Every year frigid winds from Siberia come across the sea and hit Japan’s mountains, dumping 14 metres of snow on the 600 resorts across the nation. This makes for a paradise of many choices for skiers and snowboarders. Japan’s ski resorts are
becoming more and more popular as the sheer amount of snowfalls and the quality of powder snow prized by skiers are being discovered. European and Canadian skiers are looking for the perfect slope and a variety of courses through which to challenge their skills and experience new thrills.
Most resorts are within a 90 minute flight or bullet train trip from Tokyo. The closest is in Niigata, on the north-west coast. Niseko in Hokkaido used to be the most popular, but others in central areas of Hokkaido, along with Appi and Zao in Tohoku and in the Japanese Alps of Nagano, are being discovered. This extends to resorts in Nozawa, Hakuba and Shiga Kogen (the largest ski area) in the central west. Some are huge: “Happo One” in Nagano has 135 lifts, 144 courses and an unbelievably long 8km long slope. A charming aside to ski resorts are volcanic hot springs (“Onsen”) that are heavenly for sore bodies after a day on the slopes and a terrific way to relax. There are other local attractions such as snow monkeys in Nagano and the Ice Festival in Sapporo, as well as the local cuisine and souvenirs.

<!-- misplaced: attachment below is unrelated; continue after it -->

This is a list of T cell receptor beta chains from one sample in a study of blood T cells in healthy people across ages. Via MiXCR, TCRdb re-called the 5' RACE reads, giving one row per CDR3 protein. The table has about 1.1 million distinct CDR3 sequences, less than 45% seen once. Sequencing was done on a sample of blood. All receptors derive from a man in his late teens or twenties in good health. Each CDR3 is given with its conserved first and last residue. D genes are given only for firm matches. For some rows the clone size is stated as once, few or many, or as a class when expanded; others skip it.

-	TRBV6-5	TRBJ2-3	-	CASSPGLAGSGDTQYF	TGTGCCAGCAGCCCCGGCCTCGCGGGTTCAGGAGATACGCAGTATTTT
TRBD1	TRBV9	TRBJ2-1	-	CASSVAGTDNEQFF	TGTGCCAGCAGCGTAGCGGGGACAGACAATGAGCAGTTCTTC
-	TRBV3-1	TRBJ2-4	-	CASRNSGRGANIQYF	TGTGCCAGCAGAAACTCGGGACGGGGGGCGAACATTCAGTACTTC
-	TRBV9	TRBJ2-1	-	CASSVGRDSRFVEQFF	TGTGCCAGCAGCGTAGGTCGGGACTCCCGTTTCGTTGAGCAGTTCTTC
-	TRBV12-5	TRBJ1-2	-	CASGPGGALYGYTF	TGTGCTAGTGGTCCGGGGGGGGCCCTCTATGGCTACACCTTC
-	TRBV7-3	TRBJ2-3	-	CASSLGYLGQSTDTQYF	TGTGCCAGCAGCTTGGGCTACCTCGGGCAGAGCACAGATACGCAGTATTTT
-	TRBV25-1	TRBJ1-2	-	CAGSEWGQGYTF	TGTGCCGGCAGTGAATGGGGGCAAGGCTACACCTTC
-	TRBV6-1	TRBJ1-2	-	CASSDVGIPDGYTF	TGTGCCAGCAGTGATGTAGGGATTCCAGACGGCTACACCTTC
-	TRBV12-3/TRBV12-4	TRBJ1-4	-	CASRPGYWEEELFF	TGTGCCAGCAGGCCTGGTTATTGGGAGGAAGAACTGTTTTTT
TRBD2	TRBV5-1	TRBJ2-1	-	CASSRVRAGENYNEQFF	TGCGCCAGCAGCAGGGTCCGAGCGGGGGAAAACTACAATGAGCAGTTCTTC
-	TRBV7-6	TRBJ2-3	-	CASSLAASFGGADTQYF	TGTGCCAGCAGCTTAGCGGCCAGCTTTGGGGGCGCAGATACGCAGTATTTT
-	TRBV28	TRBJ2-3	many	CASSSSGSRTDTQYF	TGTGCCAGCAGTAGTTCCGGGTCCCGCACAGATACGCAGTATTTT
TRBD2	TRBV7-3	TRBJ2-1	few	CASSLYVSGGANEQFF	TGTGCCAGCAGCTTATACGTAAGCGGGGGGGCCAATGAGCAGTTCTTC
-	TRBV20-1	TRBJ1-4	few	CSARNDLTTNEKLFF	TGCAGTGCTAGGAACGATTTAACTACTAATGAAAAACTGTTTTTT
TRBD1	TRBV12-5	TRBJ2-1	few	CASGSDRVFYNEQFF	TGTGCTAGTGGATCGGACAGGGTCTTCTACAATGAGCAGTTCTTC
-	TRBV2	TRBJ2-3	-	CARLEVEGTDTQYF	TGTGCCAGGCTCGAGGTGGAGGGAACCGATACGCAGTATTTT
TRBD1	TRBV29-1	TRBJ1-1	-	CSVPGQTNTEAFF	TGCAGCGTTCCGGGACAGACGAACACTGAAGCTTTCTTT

Getting to these resorts is quick and efficient; there are shuttle buses available to most resorts, and some (for example GALA) even have their own bullet train stations. There are also English-speaking guides, courses, signs and ski instructors available at the bigger and popular resorts, and depending on the location, there are a variety of apresz-ski venues to try. Kani-nabe (crab hot pot) is simply divine on a cold night, as is sake or shochu to warm you up. Costs for ski lifts and gear rental are cheaper than you’d expect: some only charge $30 a day and other prices are around half of those in Australia. With the strong dollar it’s great value for money, as well as an unforgettable experience.